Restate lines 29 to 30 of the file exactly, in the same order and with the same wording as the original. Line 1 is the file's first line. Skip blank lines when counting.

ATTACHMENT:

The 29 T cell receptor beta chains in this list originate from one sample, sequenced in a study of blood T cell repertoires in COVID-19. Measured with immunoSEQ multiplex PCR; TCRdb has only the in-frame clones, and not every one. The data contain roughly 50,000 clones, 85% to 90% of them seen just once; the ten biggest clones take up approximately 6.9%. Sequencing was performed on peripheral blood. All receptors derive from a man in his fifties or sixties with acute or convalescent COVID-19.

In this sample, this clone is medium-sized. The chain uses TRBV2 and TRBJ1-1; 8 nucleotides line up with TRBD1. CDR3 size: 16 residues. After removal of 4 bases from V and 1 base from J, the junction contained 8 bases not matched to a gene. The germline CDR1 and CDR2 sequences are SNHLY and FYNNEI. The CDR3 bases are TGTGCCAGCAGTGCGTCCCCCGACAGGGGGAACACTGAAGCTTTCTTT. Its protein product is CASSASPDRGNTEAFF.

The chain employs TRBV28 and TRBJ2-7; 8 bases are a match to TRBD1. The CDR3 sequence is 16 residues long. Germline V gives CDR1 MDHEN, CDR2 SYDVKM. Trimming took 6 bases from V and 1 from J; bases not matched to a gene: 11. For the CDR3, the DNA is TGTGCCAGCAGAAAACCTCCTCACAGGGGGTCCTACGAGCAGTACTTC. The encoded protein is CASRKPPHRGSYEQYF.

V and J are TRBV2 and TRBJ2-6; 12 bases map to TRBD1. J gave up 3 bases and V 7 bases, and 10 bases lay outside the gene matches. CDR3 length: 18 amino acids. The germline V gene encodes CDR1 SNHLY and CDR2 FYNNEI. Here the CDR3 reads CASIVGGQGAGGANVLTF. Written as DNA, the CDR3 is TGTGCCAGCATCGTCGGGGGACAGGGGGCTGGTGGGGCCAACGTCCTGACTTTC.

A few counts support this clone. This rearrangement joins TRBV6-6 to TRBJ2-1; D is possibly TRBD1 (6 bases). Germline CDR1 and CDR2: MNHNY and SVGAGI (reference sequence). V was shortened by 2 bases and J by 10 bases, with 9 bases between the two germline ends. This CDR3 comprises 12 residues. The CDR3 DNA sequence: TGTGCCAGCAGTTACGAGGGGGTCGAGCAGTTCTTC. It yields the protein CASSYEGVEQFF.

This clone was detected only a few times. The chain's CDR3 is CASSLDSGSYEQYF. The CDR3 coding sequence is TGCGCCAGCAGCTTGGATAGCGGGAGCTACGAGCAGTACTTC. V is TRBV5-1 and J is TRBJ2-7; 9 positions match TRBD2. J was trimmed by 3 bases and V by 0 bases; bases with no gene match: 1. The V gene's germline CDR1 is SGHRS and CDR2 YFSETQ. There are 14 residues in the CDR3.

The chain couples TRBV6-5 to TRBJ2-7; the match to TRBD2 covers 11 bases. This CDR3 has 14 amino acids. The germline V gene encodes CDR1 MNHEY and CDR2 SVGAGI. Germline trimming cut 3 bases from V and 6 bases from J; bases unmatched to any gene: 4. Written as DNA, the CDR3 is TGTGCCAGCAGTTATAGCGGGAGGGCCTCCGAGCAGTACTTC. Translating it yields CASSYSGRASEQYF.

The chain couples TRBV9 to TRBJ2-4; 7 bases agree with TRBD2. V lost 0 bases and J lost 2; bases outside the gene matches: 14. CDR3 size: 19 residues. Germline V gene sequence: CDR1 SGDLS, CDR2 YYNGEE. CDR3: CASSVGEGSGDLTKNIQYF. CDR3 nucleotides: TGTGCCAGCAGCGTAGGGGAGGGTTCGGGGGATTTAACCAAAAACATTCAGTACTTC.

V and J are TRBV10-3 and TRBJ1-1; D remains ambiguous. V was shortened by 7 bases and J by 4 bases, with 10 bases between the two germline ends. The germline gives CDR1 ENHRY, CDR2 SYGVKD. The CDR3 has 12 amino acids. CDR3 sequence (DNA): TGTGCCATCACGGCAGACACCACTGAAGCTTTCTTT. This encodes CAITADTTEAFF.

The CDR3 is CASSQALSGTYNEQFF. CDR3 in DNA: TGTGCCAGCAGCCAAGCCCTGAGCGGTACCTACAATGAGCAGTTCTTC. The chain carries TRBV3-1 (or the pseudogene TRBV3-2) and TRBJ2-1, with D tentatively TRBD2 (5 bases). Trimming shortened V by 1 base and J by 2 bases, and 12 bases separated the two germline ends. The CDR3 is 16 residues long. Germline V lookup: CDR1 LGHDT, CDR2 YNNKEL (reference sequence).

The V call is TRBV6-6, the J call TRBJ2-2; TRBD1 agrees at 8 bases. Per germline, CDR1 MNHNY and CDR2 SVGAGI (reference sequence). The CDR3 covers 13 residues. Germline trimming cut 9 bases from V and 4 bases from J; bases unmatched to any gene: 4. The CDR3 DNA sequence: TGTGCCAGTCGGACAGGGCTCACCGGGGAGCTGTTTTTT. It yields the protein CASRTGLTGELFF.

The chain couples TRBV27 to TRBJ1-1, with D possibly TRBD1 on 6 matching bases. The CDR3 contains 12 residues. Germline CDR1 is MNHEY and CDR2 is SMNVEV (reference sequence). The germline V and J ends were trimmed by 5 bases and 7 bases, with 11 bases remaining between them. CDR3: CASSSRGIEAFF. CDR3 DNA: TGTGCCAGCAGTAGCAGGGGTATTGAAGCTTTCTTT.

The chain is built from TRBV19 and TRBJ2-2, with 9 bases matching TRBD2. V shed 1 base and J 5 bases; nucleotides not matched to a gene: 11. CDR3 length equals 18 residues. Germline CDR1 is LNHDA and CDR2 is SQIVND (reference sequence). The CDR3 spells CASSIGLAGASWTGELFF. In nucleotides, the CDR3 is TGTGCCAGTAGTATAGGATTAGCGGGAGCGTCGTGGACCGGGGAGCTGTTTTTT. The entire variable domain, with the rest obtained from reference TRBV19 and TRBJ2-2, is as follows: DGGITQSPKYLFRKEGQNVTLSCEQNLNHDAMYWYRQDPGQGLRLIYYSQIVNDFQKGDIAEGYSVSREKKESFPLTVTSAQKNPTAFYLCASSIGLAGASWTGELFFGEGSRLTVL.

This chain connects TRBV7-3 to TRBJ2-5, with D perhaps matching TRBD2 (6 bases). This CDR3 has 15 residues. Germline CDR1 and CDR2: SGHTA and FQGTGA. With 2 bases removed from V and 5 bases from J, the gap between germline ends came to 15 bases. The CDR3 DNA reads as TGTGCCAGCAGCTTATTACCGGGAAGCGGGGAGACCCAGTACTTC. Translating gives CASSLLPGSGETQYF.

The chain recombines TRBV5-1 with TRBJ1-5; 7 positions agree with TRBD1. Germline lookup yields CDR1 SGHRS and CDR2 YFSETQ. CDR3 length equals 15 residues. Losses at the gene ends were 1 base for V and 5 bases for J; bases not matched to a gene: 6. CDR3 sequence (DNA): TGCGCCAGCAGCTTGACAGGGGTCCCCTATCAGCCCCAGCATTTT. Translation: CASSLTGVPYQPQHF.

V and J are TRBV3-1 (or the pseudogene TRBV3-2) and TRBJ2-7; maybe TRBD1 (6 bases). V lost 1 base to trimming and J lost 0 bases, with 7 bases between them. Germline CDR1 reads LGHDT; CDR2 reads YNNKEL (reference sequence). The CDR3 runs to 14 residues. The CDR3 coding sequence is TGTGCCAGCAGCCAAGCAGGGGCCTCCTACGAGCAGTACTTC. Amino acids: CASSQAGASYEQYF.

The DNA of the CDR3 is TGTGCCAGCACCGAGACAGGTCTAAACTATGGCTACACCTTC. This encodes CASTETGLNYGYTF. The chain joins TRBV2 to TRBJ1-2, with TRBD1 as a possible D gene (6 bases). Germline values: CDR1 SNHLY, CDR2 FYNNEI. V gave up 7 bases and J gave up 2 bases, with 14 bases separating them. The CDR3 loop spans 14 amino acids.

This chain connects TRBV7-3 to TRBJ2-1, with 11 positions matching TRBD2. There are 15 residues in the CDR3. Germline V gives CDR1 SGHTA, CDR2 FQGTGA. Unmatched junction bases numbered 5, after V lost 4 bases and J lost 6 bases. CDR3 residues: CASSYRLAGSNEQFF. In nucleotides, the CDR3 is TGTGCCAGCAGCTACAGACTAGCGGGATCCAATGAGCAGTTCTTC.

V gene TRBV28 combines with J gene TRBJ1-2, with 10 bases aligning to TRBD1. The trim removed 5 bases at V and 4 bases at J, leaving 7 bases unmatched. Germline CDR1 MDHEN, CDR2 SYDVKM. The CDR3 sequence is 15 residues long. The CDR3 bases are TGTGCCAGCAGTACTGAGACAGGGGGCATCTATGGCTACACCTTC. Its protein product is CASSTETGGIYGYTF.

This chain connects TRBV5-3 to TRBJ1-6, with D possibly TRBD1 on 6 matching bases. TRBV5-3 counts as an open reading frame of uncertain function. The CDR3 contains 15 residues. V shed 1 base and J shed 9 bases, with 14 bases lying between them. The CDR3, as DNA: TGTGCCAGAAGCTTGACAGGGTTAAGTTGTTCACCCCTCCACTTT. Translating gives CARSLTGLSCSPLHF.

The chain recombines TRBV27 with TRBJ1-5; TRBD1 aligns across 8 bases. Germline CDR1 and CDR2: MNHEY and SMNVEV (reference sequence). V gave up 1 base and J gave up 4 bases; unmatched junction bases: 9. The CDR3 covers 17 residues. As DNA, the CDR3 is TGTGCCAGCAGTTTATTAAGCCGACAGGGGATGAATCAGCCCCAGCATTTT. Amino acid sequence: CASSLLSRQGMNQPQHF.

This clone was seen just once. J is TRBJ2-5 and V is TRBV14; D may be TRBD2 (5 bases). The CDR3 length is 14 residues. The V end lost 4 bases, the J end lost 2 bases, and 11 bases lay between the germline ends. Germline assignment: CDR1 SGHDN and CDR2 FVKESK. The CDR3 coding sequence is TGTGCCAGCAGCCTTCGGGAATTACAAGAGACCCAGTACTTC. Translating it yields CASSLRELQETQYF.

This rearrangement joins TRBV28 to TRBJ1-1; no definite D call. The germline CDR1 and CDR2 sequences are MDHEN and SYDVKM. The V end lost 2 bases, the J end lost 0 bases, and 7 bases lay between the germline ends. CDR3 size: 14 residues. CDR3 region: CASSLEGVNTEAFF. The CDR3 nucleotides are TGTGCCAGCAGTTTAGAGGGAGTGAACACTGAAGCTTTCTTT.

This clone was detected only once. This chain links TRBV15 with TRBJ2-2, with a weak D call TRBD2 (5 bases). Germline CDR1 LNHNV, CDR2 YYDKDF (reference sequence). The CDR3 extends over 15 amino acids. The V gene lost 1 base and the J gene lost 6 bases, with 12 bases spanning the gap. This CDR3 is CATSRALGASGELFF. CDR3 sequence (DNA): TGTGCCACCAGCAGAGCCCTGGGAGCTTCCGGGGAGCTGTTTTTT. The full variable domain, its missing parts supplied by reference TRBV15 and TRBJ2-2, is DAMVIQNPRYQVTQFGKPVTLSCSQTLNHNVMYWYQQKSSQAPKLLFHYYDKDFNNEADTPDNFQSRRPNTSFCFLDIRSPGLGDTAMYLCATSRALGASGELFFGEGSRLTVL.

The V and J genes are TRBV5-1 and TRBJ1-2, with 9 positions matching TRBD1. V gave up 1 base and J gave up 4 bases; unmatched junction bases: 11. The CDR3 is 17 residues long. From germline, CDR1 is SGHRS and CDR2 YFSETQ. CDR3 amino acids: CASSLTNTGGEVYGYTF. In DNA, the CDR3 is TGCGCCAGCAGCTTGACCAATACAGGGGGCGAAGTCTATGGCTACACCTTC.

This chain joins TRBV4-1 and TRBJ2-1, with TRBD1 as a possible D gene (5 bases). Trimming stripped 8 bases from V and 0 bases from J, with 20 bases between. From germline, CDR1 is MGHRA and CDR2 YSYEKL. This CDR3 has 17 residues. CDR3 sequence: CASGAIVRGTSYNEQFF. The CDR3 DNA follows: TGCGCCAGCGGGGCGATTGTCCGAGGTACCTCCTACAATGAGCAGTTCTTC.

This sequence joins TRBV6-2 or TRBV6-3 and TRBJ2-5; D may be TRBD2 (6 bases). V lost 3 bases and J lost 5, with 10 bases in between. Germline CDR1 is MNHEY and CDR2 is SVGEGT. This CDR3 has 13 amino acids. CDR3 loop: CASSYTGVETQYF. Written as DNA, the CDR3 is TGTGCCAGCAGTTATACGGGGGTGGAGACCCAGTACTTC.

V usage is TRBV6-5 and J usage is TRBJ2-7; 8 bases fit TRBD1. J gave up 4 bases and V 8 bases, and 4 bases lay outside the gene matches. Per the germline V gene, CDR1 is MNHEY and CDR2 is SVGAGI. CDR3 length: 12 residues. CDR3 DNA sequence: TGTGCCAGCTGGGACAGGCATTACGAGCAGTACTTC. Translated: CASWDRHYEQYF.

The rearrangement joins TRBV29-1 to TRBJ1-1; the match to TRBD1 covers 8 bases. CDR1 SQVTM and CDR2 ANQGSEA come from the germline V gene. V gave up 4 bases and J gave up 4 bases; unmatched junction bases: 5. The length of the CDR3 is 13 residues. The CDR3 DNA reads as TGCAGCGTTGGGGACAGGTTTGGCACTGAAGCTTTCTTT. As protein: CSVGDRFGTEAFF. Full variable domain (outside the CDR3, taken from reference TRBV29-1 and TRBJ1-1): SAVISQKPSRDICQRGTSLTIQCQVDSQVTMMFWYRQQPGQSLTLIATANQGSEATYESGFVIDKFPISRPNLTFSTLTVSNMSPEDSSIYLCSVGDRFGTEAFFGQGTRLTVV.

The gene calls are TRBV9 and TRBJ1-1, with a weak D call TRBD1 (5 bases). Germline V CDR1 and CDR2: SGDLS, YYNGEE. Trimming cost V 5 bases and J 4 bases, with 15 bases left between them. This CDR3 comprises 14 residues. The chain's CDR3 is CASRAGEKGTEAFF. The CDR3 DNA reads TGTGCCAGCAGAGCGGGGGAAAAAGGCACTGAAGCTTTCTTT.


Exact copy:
The rearrangement joins TRBV29-1 to TRBJ1-1; the match to TRBD1 covers 8 bases. CDR1 SQVTM and CDR2 ANQGSEA come from the germline V gene. V gave up 4 bases and J gave up 4 bases; unmatched junction bases: 5. The length of the CDR3 is 13 residues. The CDR3 DNA reads as TGCAGCGTTGGGGACAGGTTTGGCACTGAAGCTTTCTTT. As protein: CSVGDRFGTEAFF. Full variable domain (outside the CDR3, taken from reference TRBV29-1 and TRBJ1-1): SAVISQKPSRDICQRGTSLTIQCQVDSQVTMMFWYRQQPGQSLTLIATANQGSEATYESGFVIDKFPISRPNLTFSTLTVSNMSPEDSSIYLCSVGDRFGTEAFFGQGTRLTVV.

The gene calls are TRBV9 and TRBJ1-1, with a weak D call TRBD1 (5 bases). Germline V CDR1 and CDR2: SGDLS, YYNGEE. Trimming cost V 5 bases and J 4 bases, with 15 bases left between them. This CDR3 comprises 14 residues. The chain's CDR3 is CASRAGEKGTEAFF. The CDR3 DNA reads TGTGCCAGCAGAGCGGGGGAAAAAGGCACTGAAGCTTTCTTT.